(below: Flannery O’Connor)


The title of the story comes from the fact that Parker is covered in tattoos, but only on his front, his back remains untouched. Self-centered at his core, he has no interest in tattoos on his body that HE can’t see. He came by his obsession by seeing, when a child, a tattooed man at a carnival whose varied tattoos created a beautifully artistic “arabesque” wrapping his body. Parker’s tattoos are less artful: “Whenever a decent-sized mirror was available, he would get in front of it and study his overall look. The effect was not of one intricate arabesque of colors but of something haphazard and botched.”

Flashbacks tell us the story of how he met his strictly religious wife (she thinks of his tattoos as “Vanity of vanities”) and at the end of the story he finally decides to get a tattoo to cover his back. A tattoo that could not help but please his wife, he thinks. If you’ve read much Flannery O’Connor, you know this won’t turn out well… I found this story in another anthology, The Norton Anthology. One benefit of this anthology is that each story is followed by a handful of ‘discussion questions.’ The one’s following this story weren’t the greatest though, but one did touch on the handling of chronology in the story – how do the glimpses back into the prior lives of the characters add to the story, etc.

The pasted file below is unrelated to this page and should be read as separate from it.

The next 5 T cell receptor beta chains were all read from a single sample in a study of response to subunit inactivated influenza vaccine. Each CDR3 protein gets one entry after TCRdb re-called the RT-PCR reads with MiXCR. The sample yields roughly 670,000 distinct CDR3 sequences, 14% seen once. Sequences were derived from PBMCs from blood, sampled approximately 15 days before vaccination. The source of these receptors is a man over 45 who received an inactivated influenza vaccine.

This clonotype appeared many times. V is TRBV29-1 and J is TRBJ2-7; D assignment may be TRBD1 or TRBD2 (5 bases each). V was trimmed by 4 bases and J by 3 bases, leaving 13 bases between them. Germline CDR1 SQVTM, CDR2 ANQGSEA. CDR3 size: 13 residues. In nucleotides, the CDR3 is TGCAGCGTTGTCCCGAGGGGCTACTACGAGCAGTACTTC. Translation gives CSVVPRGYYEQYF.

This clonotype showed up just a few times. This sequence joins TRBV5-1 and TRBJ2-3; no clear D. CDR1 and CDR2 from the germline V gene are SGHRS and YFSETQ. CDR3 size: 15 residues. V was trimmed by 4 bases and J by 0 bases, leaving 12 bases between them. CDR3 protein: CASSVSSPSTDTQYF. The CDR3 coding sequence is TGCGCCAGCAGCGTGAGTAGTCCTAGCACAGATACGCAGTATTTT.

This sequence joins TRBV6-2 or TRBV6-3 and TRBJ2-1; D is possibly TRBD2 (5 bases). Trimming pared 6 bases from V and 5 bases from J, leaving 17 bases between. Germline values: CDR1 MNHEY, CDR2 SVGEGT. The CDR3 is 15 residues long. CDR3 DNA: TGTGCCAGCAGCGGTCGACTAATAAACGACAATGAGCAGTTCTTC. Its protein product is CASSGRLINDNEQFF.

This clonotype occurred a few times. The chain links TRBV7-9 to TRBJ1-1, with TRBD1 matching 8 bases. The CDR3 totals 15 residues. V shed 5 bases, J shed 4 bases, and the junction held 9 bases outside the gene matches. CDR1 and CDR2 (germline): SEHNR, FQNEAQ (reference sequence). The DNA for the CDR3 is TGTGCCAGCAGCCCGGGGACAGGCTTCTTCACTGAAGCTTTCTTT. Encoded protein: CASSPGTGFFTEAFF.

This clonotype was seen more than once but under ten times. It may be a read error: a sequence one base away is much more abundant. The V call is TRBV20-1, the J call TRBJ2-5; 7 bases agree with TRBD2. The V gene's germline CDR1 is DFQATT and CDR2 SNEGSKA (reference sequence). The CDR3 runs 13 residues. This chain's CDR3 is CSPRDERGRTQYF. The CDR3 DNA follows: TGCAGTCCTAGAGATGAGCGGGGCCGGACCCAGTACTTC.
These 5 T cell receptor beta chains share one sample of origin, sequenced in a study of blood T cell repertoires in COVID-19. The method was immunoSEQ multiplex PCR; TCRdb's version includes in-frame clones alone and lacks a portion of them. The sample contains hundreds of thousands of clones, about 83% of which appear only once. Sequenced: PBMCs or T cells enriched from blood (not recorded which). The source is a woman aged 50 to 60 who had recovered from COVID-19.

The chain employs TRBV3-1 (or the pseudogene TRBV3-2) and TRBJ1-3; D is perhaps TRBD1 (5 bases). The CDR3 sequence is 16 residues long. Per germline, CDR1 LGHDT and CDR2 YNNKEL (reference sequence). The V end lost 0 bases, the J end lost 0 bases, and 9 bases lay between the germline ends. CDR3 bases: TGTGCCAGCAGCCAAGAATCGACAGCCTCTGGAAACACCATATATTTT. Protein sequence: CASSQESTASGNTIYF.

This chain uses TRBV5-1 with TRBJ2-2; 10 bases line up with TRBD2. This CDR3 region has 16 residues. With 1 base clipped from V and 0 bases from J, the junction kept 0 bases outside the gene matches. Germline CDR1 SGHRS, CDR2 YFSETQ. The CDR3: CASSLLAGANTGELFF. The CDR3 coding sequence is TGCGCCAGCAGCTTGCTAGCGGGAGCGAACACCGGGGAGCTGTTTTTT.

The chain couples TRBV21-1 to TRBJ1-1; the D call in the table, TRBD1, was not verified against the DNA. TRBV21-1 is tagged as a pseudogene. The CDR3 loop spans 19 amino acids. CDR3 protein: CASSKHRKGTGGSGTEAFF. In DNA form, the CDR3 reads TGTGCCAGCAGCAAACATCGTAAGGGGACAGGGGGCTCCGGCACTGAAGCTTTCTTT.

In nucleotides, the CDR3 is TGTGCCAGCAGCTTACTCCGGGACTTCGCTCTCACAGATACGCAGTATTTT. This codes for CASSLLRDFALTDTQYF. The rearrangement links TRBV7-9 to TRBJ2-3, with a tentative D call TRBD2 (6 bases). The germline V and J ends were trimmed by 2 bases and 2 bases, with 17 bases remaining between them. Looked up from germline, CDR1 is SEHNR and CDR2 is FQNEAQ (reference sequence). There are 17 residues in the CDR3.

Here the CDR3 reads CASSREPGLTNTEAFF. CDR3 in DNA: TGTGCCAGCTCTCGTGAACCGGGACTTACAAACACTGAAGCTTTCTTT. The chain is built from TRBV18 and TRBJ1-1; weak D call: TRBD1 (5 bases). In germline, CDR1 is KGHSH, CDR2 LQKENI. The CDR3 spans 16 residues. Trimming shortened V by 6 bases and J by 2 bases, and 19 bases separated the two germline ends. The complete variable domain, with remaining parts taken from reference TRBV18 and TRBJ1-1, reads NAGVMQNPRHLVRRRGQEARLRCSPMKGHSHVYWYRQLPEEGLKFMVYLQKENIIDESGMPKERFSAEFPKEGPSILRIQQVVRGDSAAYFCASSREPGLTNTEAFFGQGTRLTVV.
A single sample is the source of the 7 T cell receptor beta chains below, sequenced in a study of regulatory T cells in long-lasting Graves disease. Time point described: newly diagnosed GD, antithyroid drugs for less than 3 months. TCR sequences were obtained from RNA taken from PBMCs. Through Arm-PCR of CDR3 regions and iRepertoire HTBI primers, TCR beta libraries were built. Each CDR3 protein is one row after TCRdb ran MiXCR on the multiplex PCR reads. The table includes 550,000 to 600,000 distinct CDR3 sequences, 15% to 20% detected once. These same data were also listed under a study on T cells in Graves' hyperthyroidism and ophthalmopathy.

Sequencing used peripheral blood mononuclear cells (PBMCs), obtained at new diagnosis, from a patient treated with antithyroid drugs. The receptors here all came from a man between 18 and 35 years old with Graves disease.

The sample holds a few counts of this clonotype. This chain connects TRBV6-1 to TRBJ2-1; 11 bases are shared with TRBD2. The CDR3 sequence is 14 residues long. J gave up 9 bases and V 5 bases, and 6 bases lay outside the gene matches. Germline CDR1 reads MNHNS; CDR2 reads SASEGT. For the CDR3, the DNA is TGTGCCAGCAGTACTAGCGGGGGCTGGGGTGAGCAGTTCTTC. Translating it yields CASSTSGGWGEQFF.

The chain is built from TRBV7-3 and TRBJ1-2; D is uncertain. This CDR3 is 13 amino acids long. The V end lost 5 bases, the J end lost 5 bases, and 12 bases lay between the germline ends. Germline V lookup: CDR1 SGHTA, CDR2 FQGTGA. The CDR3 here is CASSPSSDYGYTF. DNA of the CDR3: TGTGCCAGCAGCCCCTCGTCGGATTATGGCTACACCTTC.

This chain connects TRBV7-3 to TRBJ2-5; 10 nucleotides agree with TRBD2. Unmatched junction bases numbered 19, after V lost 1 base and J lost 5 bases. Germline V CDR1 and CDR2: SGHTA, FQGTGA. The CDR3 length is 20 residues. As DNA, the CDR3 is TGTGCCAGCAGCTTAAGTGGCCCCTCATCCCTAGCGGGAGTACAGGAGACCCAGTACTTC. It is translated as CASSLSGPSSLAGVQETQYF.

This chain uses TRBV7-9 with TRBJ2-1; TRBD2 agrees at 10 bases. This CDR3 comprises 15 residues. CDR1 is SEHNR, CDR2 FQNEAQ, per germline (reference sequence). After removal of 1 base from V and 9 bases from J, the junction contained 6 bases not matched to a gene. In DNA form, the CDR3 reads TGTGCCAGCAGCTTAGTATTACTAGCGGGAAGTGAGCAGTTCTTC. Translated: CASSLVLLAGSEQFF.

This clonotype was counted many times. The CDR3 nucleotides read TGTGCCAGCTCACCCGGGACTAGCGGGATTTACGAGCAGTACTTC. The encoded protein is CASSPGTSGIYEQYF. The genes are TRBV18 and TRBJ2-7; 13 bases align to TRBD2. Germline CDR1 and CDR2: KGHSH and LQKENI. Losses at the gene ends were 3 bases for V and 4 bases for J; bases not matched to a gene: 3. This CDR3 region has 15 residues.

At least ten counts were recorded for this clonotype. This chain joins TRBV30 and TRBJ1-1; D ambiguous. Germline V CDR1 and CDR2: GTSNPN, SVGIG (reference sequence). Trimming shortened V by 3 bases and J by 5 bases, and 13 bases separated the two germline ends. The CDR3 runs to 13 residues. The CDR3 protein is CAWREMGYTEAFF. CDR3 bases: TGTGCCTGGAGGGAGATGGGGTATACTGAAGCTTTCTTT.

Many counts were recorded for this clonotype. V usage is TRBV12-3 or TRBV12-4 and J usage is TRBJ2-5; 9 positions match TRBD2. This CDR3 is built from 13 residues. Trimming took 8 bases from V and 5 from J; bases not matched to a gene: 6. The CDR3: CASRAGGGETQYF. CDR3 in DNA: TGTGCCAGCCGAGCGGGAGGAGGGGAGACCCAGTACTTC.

The third, which I just finished, from my “Short Story Masterpieces” anthology, was John Cheever’s “Torch Song.” A famous title, and one that I’d certainly heard of, but I had remained ignorant of the work of Cheever (with whom I share the same initials and – I just learned today – birthday) until I read his great short story, “The Swimmer” earlier this year. I really liked this story for the most part, but it turned dark in – I thought – an unpleasant way toward the end. It follows the lives of two friends, Jack and Joan, two New York residents who came there from the same home town in Ohio. I understand the term “torch song” to refer to a love song that laments an unrequited or lost love and perhaps this is indeed the meaning in this story. Jack and Joan were never lovers, yet they crossed paths often in their lives and, as a reader, even though they always seemed married or involved with someone else when they met, I kept thinking, “C’mon, Jack, you should find a way to get together with this girl.” In fact, I was a little reminded by their relationship of the characters Jake and Brett from Hemingway’s The Sun Also Rises, for whom I had a similar feeling. I was disappointed with the direction that “Torch Song” took, however, and though I found Cheever’s writing to be great (as it was in “The Swimmer”) I didn’t like this story as much as the other two.

(John Cheever)

So, that about wraps up my short story reading in September; only twelve more for me to “deal” with this year now. What short fiction did you consume this month? I’d love to know…

(I participate in The Short Story Initiative hosted by Nancy at Simple Clockwork. If you are a regular – or even occasional – reader of short stories, please check out her site and share with the rest of us what you’ve read.)


(Pictured below: three of my many short story anthologies; they were already somewhat battered when I bought them second-hand, but some of their condition is due to my frequent use as well…)